Barnes & Noble's Discover Great New Writers program has announced the 15 titles on its fall 2015 list. The selection committee is comprised of B&N booksellers whom the company described as "voracious readers who meet weekly throughout the year to look for compelling voices, extraordinary writing, and indelible stories from literary talents at the start of their careers."
Each of the titles will receive at least 12 weeks of promotion in stores, online and on Nook devices, beginning with the book's pub date. The 60 or so books chosen for the program during the year are eligible for the annual Discover Awards, which give $35,000 to six winners whose books will receive an additional year of promotion in stores, online and on Nook devices.
The fall 2015 list:
The Admissions by Meg Mitchell Moore (Doubleday). "A wildly entertaining (and sometimes poignant) story that follows an overachieving, perfect-on-the-surface family as it falls apart--and comes back together."
After the Parade by Lori Ostlund (Scribner). "A Midwesterner transplanted to San Francisco, sensitive, self-conscious, searches for freedom and peace, told in achingly beautiful prose and with a gentle touch."
And West Is West by Ron Childress (Algonquin). "A thoughtful and provocative debut novel that questions the human costs of modern life as we move closer and closer to living at the speed of light."
The Art of Grace: On Moving Well Through Life by Sarah L. Kaufman (Norton). "An insightful and fun exploration of the wonder--and science--of grace,that we can't wait to give to friends and family."
Barbara the Slut and Other People by Lauren Holmes (Riverhead). "A fearless, funny debut story collection about the lives of young women and our messy, modern world."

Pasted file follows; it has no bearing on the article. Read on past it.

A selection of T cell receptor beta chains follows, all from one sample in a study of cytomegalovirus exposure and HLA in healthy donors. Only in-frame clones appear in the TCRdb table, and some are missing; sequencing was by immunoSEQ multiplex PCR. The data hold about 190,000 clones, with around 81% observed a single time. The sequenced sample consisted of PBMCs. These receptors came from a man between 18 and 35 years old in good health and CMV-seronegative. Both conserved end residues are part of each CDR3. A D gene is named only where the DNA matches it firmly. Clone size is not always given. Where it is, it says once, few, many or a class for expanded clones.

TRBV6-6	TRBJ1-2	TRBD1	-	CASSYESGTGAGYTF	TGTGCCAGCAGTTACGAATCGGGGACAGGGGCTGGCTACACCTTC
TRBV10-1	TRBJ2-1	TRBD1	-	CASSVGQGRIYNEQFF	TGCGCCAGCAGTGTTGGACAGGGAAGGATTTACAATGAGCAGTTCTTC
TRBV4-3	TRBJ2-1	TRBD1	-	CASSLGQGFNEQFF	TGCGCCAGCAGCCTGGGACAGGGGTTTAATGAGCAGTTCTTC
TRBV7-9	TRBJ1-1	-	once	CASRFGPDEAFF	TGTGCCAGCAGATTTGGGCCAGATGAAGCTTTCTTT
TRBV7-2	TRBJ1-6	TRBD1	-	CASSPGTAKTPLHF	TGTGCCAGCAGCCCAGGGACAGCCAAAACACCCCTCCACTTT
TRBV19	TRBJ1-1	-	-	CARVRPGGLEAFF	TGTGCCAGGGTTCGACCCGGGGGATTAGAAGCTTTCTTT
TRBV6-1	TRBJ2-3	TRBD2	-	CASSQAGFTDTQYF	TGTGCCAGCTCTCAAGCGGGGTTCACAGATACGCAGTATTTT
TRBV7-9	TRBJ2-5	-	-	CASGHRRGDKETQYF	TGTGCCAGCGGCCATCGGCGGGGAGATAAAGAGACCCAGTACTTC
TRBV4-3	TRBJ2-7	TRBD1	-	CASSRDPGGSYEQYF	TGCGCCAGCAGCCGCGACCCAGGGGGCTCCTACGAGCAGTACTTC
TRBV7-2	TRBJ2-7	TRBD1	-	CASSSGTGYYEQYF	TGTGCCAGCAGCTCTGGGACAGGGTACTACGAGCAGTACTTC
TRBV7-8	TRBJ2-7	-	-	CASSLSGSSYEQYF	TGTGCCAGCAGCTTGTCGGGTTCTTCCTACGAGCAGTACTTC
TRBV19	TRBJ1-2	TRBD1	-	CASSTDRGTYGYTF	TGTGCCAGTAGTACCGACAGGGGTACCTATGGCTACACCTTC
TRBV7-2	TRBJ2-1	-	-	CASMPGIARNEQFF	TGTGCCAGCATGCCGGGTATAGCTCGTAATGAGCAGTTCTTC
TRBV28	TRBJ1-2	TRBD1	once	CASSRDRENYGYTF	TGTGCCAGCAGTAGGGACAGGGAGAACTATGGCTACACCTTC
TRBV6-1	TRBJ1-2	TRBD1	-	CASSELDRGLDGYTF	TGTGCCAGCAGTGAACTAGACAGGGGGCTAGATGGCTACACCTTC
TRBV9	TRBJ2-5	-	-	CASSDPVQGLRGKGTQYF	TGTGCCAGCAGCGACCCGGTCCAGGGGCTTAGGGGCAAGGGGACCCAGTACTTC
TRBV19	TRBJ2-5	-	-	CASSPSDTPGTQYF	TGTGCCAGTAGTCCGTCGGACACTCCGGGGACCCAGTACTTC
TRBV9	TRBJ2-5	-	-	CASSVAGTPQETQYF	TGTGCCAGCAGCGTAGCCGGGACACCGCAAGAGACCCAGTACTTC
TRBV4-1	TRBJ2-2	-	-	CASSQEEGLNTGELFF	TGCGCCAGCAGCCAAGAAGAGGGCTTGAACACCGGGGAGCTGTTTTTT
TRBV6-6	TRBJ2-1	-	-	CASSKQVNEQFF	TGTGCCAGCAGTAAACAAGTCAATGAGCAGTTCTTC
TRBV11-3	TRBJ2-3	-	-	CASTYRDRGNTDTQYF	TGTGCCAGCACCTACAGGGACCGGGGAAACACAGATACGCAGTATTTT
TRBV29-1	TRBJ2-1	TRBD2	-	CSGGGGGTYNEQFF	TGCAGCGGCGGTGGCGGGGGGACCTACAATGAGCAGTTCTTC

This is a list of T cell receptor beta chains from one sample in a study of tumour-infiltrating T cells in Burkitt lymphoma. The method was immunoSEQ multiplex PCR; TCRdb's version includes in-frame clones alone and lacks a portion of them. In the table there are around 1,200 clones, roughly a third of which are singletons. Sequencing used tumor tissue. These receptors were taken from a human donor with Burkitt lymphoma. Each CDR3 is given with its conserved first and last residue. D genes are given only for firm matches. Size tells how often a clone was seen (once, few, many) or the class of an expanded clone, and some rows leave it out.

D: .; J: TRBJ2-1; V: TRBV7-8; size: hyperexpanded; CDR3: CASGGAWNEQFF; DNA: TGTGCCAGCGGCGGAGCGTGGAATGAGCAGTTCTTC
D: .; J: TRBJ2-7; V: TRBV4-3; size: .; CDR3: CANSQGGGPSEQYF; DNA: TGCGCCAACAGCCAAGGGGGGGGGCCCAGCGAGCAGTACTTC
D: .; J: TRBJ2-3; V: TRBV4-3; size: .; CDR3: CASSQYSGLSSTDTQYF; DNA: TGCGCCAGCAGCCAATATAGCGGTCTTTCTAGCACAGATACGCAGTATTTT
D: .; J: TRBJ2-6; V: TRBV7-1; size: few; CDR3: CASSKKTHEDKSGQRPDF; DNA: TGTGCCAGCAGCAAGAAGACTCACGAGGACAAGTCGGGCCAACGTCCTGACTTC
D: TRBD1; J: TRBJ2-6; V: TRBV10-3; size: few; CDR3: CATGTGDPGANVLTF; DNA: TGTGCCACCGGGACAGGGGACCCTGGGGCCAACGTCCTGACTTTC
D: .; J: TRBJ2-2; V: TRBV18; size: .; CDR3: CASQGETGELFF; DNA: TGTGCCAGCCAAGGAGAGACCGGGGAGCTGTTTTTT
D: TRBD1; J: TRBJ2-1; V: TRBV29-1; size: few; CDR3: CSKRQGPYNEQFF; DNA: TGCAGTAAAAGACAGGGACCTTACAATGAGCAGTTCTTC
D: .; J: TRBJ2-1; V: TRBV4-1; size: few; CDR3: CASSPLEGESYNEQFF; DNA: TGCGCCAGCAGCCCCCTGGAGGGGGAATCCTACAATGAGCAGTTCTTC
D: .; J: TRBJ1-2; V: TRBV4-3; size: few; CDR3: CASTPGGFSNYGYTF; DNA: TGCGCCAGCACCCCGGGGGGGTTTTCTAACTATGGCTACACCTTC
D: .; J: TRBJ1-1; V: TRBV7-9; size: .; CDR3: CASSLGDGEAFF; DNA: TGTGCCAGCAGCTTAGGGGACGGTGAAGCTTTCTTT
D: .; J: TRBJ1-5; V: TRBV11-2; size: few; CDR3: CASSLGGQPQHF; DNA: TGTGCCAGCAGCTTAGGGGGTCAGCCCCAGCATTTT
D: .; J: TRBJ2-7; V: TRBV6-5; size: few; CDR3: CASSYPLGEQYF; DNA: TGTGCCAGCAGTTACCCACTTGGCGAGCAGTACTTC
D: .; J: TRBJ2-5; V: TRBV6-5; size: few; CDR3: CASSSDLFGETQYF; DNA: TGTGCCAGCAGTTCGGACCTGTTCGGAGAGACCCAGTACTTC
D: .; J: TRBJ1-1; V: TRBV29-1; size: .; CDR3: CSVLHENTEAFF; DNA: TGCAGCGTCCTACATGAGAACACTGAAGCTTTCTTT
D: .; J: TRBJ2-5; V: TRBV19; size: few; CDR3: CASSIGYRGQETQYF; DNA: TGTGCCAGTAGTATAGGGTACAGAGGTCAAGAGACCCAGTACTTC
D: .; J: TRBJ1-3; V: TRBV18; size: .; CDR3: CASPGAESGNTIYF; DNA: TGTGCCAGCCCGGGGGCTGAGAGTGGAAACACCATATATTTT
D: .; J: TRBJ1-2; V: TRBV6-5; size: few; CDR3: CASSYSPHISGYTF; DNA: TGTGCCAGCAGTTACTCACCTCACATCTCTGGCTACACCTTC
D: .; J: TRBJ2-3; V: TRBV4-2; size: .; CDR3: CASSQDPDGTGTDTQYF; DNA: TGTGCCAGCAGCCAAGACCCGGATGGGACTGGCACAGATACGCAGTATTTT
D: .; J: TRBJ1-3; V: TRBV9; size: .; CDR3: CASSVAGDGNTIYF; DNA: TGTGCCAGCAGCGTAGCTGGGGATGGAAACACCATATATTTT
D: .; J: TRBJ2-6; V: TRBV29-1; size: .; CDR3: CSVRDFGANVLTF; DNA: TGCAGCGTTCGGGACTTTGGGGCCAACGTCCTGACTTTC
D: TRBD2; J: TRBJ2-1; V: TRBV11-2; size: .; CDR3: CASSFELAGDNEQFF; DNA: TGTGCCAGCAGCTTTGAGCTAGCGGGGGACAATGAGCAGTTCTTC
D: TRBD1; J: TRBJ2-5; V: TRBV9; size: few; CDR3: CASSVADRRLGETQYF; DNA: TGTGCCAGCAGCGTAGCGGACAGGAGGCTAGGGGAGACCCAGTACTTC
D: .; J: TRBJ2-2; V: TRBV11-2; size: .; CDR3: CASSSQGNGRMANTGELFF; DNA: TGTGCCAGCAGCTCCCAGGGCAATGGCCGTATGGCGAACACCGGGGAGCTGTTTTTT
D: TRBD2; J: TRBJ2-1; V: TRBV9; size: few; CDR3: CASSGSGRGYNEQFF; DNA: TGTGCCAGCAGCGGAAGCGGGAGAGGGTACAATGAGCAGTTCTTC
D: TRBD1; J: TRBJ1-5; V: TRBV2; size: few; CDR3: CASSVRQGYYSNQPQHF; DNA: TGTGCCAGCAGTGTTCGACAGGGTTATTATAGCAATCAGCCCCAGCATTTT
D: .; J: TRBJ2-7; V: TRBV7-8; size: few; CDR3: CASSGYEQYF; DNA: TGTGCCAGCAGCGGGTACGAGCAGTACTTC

Black Man in a White Coat: A Doctor’s Reflections on Race and Medicine by Damon Tweedy, M.D. (Picador). "Memoir at its finest: beautifully composed, firmly anchored to a larger world, engaging, accessible, and profound."
City on Fire by Garth Risk Hallberg (Knopf). "Electric storytelling that sizzles and pops--and reminds us exactly why we love to lose ourselves in big books."
Home Is Burning: A Memoir by Dan Marshall (Flatiron Books). "This hilarious, profane, and heartbreaking story of a madcap family's struggles with catastrophic illness had us laughing out loud and quietly crying on all kinds of public transportation."
The Incarnations by Susan Barker (Touchstone). "A seductive page-turner about reincarnation and soul mates that cuts across China's sweeping history and literary canon."
The Last Days of Rabbit Hayes by Anna McPartlin (St. Martin's Press). "A poignant and ultimately uplifting novel that traces the final decline of a feisty 40-year-old single mom whose seemingly ordinary life is filled with extraordinary people."
The Last Pilot by Benjamin Johncock (Picador). "Spare yet emotionally resonant dialogue drives this haunting story of one man's quest to become an astronaut during America's post-World War II Space Race."
Mãn by Kim Thuy (Random House Canada). "A lush, luminous novella that tells the story of family, exile, and food in chapters no longer than a single paragraph or page."
The Three-Year Swim Club by Julia Checkoway (Grand Central Publishing). "An inspiring and unforgettable true story of underdogs and Olympic dreams set in Hawaii in the late 1930s."
The Unfortunates by Sophie McManus (FSG). "A family's past collides with its present in this ambitious debut novel about secrets and lies, money and power."
Walking with Abel: Journeys with the Nomads of the African Savannah by Anna Badkhen (Riverhead). "We swooned over Anna Badkhen's writing the way we did for Katherine Boo's Behind the Beautiful Forevers."